An excerpt from Bill Wylie-Kellermann’s classic Seasons of Faith and Conscience (1991).
The sealing of the tomb is, I believe, notoriously misunderstood. I grew up with a Sunday School notion that to seal the tomb was a matter of hefting the big stone and cementing it tight. The seal, in my mind’s eye, was something like first-century caulking–puttying up the cracks to keep the stink in. Not so. This is a legal seal. Cords would be strung across the rock and anchored at each end with clay. To move the stone would break the seal and indicate tampering.
The event conspicuously echoes the story of Daniel sealed in the den of lions. “And a stone was brought and laid upon the mouth of the den, and the king sealed it with his own signet and with the signet of his lords, that nothing might be changed concerning Daniel” (Daniel 6:18). As there, this is a legal lock on the tomb door–not air tight, but politically tight. To move the stone and break the seal is a civil crime. The resurrection is against the law.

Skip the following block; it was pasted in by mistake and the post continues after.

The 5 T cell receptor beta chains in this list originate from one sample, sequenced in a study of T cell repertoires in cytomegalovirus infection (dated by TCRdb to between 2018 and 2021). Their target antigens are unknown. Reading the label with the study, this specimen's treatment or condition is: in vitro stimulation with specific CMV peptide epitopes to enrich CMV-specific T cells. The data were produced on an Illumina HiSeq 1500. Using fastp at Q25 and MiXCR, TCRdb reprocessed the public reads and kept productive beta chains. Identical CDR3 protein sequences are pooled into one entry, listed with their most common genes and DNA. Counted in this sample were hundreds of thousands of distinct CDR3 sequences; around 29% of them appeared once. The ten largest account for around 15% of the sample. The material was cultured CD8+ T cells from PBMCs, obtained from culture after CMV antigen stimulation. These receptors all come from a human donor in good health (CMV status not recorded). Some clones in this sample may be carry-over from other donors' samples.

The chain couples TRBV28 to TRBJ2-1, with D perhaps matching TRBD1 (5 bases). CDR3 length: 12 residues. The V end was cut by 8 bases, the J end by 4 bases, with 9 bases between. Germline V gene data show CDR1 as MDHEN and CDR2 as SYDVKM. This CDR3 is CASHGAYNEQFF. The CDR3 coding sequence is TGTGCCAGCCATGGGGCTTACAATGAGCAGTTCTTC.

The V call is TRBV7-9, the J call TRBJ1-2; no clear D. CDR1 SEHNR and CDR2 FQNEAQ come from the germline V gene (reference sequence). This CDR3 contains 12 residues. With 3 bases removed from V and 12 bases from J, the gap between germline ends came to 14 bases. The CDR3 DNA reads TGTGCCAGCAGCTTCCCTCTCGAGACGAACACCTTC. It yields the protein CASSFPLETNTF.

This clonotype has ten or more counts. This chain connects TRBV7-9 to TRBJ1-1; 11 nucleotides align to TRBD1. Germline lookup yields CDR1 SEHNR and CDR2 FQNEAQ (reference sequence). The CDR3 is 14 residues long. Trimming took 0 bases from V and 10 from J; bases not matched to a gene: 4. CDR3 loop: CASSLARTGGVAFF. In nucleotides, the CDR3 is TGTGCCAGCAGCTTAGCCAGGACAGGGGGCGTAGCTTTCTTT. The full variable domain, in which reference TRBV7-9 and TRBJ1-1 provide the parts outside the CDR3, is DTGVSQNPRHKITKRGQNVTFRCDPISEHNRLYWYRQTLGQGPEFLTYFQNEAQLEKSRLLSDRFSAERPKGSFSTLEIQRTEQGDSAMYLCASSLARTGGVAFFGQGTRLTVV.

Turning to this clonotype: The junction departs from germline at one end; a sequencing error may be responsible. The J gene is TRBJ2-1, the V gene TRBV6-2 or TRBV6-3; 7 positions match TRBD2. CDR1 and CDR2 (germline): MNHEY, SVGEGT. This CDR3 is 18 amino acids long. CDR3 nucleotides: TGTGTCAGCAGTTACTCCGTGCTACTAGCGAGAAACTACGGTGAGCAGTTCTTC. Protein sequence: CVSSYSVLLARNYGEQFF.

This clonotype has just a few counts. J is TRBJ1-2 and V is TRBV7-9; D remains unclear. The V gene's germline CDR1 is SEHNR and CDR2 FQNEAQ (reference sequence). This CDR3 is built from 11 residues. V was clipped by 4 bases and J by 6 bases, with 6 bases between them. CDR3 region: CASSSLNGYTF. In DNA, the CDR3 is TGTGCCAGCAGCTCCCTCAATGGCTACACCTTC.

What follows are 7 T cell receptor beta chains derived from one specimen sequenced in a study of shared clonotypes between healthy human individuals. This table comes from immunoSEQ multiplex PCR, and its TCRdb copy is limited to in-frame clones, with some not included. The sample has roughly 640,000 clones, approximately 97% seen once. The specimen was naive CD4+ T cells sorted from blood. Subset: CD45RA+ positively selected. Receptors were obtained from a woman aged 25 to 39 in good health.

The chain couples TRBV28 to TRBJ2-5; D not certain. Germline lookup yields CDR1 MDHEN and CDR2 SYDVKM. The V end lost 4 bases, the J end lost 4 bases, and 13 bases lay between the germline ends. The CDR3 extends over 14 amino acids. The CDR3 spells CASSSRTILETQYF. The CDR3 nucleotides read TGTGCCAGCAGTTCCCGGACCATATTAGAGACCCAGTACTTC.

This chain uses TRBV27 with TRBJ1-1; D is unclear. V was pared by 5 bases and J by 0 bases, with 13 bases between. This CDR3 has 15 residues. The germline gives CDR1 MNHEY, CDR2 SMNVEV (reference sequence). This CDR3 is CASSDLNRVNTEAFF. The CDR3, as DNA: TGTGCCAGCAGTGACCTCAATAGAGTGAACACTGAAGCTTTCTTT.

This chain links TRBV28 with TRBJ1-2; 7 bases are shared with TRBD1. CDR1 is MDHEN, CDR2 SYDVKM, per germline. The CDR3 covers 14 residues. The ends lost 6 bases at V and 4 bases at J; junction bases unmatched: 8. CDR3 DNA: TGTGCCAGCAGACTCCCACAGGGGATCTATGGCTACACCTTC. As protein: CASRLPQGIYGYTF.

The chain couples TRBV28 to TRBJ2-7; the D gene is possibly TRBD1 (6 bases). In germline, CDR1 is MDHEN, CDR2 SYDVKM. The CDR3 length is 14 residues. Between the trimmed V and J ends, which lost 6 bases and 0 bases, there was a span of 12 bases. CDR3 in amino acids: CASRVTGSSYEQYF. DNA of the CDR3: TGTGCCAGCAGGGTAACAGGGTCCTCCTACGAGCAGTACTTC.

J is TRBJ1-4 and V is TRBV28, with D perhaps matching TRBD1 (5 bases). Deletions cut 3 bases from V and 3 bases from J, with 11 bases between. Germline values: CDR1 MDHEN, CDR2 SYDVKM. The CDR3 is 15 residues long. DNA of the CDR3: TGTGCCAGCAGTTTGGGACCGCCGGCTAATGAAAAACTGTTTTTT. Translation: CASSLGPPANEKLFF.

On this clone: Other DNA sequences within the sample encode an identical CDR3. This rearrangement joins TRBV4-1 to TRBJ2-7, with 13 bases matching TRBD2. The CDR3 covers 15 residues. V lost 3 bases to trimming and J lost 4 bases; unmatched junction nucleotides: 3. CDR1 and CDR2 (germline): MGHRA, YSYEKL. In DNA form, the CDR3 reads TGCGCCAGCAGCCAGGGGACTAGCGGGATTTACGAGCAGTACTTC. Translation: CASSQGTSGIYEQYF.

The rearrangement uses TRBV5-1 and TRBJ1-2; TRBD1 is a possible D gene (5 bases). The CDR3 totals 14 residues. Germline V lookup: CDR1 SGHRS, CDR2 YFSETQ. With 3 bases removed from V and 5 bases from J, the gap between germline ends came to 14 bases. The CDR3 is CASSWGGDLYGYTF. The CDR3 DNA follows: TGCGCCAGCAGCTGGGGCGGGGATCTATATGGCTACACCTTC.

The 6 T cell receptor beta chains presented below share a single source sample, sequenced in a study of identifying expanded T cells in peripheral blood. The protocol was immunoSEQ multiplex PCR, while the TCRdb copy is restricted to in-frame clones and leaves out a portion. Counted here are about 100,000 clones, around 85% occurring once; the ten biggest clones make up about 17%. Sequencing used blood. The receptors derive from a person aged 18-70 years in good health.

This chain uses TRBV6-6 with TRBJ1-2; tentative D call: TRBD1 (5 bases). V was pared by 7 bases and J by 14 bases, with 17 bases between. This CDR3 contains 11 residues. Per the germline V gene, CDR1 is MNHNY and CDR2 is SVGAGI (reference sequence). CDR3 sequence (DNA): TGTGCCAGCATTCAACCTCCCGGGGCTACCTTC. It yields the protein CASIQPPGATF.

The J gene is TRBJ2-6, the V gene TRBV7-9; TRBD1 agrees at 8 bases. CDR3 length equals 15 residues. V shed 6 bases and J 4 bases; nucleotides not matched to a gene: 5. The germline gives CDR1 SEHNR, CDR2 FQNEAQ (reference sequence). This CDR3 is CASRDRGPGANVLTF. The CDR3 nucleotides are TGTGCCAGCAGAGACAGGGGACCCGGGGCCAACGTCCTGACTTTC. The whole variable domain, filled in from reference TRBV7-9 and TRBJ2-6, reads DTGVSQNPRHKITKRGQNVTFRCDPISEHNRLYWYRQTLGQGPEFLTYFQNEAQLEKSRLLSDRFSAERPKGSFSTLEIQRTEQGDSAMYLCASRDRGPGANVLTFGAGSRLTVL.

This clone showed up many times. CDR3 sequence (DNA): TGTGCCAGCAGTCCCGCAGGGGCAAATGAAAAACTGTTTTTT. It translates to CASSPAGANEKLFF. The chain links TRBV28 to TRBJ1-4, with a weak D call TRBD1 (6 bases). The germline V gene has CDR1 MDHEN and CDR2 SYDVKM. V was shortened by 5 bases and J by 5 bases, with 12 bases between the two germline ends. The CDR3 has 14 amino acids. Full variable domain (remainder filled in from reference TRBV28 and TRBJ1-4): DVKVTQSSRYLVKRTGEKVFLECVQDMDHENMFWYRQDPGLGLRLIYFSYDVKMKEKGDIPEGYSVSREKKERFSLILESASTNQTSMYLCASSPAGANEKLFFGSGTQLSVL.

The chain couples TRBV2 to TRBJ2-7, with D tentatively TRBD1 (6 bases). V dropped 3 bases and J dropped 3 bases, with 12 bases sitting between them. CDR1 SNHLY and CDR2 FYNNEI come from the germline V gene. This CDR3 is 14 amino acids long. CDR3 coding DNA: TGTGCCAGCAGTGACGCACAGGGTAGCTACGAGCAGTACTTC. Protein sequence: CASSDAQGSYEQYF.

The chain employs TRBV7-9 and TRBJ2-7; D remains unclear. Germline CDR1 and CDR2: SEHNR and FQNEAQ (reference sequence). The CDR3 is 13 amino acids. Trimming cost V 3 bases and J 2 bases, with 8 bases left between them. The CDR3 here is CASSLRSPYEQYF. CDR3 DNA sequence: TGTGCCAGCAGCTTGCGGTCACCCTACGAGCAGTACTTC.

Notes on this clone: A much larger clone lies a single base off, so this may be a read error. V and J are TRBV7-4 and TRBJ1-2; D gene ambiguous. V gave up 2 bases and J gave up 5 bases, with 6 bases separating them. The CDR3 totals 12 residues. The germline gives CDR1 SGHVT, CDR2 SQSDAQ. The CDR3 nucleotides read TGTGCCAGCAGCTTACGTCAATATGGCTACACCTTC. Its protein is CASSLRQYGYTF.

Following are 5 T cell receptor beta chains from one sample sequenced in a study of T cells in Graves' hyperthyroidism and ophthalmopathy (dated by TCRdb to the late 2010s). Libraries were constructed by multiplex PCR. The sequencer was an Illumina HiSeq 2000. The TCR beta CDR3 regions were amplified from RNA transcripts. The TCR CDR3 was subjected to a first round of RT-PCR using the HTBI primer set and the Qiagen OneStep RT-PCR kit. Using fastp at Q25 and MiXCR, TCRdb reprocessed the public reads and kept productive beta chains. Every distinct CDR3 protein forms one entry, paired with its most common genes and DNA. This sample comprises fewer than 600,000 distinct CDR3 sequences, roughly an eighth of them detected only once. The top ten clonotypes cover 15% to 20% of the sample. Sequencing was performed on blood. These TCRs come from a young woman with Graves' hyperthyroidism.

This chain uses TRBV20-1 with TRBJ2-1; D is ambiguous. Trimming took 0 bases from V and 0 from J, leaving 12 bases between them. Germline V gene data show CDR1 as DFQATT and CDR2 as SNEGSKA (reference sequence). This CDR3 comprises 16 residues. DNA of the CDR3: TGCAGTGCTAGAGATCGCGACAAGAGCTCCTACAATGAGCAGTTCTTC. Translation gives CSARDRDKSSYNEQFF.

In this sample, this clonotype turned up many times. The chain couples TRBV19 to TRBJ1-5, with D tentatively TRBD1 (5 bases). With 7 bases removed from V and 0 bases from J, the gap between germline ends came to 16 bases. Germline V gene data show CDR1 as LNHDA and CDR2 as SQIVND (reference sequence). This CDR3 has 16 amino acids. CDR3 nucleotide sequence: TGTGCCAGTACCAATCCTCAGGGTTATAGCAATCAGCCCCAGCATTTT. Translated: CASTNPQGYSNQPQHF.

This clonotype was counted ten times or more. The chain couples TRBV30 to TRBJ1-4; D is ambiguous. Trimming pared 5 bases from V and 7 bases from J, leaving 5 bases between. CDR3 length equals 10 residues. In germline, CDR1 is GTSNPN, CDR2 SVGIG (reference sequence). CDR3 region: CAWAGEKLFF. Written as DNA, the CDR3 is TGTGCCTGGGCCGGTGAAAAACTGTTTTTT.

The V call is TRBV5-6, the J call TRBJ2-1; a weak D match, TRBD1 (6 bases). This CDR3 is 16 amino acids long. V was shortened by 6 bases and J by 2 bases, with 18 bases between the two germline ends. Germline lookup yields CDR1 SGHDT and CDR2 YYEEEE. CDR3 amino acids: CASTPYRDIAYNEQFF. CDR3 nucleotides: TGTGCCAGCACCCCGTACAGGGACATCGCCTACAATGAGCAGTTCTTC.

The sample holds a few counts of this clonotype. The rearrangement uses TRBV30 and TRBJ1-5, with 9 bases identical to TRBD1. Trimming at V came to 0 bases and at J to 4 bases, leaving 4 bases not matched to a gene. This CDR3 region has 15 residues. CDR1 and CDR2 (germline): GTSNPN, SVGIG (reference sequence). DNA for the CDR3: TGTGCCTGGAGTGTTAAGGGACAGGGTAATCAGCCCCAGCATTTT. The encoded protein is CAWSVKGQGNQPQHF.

The seal is also a recurring theme in the book of Revelation. Remember the scroll of history sealed with seven seals? Only One is worthy to break them and look upon or unveil the truth: that One is the Lamb who was slain. The seal is a claim of ownership and authority. Its meaning in Revelation is at least that God in Christ reigns sovereign over all history and in all events.
Caesar, in Pilate, on the other hand, violently disputes the claim. He has set his seal of approval on Jesus’ death, and now he guarantees it with troops. Secured by security forces. When the seal is broken in the resurrection, it stands among the signs that the power of the powers (death in all its forms) has been broken. The dominion of political authority–especially inflated, aggressive–and imperial authority has been cut to the heart.